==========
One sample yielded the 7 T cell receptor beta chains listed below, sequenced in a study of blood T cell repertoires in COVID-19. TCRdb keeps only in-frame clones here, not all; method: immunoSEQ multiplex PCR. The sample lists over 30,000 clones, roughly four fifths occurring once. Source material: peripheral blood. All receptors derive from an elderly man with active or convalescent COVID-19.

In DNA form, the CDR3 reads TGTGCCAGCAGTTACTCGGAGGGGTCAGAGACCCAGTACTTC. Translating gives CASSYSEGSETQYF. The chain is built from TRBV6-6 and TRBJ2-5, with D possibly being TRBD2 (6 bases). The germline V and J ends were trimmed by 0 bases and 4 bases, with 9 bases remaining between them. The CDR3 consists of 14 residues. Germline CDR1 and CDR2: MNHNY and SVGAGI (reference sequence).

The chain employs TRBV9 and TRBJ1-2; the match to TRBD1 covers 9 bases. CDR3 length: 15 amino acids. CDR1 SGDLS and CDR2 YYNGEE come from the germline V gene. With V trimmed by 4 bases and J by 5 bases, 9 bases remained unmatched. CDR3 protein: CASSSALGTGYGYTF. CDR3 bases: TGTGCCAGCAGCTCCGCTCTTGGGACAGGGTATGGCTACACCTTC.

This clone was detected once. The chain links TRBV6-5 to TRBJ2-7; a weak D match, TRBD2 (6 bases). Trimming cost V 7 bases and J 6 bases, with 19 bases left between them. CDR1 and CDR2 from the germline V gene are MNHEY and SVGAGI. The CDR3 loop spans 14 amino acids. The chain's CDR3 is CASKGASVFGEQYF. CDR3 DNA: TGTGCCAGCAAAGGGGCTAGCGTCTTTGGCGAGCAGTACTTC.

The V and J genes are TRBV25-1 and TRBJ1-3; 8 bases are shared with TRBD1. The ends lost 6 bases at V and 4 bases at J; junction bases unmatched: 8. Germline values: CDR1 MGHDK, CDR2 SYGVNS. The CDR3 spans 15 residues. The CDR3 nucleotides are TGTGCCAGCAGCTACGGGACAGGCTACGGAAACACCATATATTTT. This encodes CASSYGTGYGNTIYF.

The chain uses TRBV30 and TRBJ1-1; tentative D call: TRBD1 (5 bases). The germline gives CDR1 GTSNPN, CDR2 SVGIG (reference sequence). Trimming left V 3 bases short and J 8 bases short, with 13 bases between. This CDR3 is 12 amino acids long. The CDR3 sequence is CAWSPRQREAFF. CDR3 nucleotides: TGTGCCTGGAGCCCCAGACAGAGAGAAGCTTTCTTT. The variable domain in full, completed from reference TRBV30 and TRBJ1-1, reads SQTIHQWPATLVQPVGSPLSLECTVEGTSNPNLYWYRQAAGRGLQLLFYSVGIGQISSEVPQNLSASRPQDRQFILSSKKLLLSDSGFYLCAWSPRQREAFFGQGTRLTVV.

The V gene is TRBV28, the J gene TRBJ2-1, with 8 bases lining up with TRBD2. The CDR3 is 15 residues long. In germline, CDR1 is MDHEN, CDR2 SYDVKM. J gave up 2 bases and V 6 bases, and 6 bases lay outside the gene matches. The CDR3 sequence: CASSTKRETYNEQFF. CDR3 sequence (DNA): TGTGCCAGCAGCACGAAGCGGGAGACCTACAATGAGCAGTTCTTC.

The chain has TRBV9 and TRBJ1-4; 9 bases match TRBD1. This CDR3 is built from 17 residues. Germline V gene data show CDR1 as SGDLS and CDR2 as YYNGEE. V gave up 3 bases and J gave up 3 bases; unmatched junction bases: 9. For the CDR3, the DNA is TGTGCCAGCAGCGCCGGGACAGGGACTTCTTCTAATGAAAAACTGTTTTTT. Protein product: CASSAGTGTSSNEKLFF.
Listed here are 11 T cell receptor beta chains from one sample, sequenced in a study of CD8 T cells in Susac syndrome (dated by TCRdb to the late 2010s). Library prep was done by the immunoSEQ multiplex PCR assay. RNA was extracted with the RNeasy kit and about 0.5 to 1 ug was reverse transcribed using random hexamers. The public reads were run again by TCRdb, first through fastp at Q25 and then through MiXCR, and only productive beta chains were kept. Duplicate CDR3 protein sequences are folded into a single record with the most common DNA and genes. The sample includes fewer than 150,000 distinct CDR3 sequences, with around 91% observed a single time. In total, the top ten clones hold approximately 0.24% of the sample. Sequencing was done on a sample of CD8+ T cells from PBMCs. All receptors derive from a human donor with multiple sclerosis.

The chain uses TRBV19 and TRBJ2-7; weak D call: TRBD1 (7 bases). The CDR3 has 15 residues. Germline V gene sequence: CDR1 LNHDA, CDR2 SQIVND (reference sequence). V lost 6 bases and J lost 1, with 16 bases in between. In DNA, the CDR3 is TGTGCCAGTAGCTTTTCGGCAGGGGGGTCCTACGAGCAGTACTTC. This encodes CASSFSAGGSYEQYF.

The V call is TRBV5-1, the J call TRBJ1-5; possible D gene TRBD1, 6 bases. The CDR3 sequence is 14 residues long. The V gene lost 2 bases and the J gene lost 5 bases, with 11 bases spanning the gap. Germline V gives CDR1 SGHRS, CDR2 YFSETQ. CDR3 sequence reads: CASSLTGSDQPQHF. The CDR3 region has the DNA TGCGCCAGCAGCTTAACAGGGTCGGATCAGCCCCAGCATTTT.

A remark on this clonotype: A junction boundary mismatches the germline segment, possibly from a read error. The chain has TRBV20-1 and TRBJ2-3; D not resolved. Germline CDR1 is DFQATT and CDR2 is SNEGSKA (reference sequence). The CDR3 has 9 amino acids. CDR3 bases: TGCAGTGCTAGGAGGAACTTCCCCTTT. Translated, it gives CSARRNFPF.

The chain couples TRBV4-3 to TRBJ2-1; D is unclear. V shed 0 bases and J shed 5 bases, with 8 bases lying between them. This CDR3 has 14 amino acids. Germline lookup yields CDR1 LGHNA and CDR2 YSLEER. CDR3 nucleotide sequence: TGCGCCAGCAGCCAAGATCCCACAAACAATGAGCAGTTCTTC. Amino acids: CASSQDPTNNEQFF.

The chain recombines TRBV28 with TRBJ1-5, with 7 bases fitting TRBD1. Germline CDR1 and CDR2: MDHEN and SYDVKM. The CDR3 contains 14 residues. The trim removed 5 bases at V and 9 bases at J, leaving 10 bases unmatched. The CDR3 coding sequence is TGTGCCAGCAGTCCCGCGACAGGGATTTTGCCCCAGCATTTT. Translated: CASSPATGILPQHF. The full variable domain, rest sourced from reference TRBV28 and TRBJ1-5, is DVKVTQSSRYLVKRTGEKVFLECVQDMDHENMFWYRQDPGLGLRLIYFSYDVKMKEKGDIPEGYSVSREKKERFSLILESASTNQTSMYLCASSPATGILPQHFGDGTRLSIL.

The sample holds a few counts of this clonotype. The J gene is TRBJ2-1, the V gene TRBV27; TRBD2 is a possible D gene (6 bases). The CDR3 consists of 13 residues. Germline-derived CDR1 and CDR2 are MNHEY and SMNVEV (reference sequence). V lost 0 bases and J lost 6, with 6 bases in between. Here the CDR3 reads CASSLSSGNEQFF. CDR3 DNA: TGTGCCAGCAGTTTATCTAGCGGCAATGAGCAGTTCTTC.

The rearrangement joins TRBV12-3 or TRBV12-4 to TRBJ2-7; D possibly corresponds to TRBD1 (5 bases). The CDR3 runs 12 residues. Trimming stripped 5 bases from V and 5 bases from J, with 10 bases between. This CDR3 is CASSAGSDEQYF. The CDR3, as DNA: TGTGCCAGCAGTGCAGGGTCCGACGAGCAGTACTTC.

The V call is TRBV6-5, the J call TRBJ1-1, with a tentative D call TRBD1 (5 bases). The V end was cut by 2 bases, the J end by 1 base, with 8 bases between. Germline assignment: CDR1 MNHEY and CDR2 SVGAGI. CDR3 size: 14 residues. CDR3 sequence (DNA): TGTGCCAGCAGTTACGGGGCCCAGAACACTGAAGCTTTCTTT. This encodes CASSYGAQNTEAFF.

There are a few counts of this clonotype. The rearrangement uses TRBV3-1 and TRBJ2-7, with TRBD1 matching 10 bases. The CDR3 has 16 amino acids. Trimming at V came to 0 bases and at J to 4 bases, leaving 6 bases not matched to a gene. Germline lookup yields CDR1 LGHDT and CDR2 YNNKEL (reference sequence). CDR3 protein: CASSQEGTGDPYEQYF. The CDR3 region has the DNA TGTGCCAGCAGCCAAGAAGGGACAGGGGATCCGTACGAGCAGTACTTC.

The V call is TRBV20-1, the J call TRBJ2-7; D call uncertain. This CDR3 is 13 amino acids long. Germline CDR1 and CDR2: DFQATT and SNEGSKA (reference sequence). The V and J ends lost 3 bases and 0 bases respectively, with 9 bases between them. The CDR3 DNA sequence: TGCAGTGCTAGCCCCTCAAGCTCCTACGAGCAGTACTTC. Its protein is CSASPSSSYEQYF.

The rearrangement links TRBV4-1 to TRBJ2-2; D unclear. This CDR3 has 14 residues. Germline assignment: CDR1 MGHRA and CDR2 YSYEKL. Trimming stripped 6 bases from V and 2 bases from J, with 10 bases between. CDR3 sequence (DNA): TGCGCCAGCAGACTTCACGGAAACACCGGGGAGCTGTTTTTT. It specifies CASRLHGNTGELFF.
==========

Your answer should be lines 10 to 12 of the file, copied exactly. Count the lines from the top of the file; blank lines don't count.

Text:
The chain uses TRBV19 and TRBJ2-7; weak D call: TRBD1 (7 bases). The CDR3 has 15 residues. Germline V gene sequence: CDR1 LNHDA, CDR2 SQIVND (reference sequence). V lost 6 bases and J lost 1, with 16 bases in between. In DNA, the CDR3 is TGTGCCAGTAGCTTTTCGGCAGGGGGGTCCTACGAGCAGTACTTC. This encodes CASSFSAGGSYEQYF.

The V call is TRBV5-1, the J call TRBJ1-5; possible D gene TRBD1, 6 bases. The CDR3 sequence is 14 residues long. The V gene lost 2 bases and the J gene lost 5 bases, with 11 bases spanning the gap. Germline V gives CDR1 SGHRS, CDR2 YFSETQ. CDR3 sequence reads: CASSLTGSDQPQHF. The CDR3 region has the DNA TGCGCCAGCAGCTTAACAGGGTCGGATCAGCCCCAGCATTTT.

A remark on this clonotype: A junction boundary mismatches the germline segment, possibly from a read error. The chain has TRBV20-1 and TRBJ2-3; D not resolved. Germline CDR1 is DFQATT and CDR2 is SNEGSKA (reference sequence). The CDR3 has 9 amino acids. CDR3 bases: TGCAGTGCTAGGAGGAACTTCCCCTTT. Translated, it gives CSARRNFPF.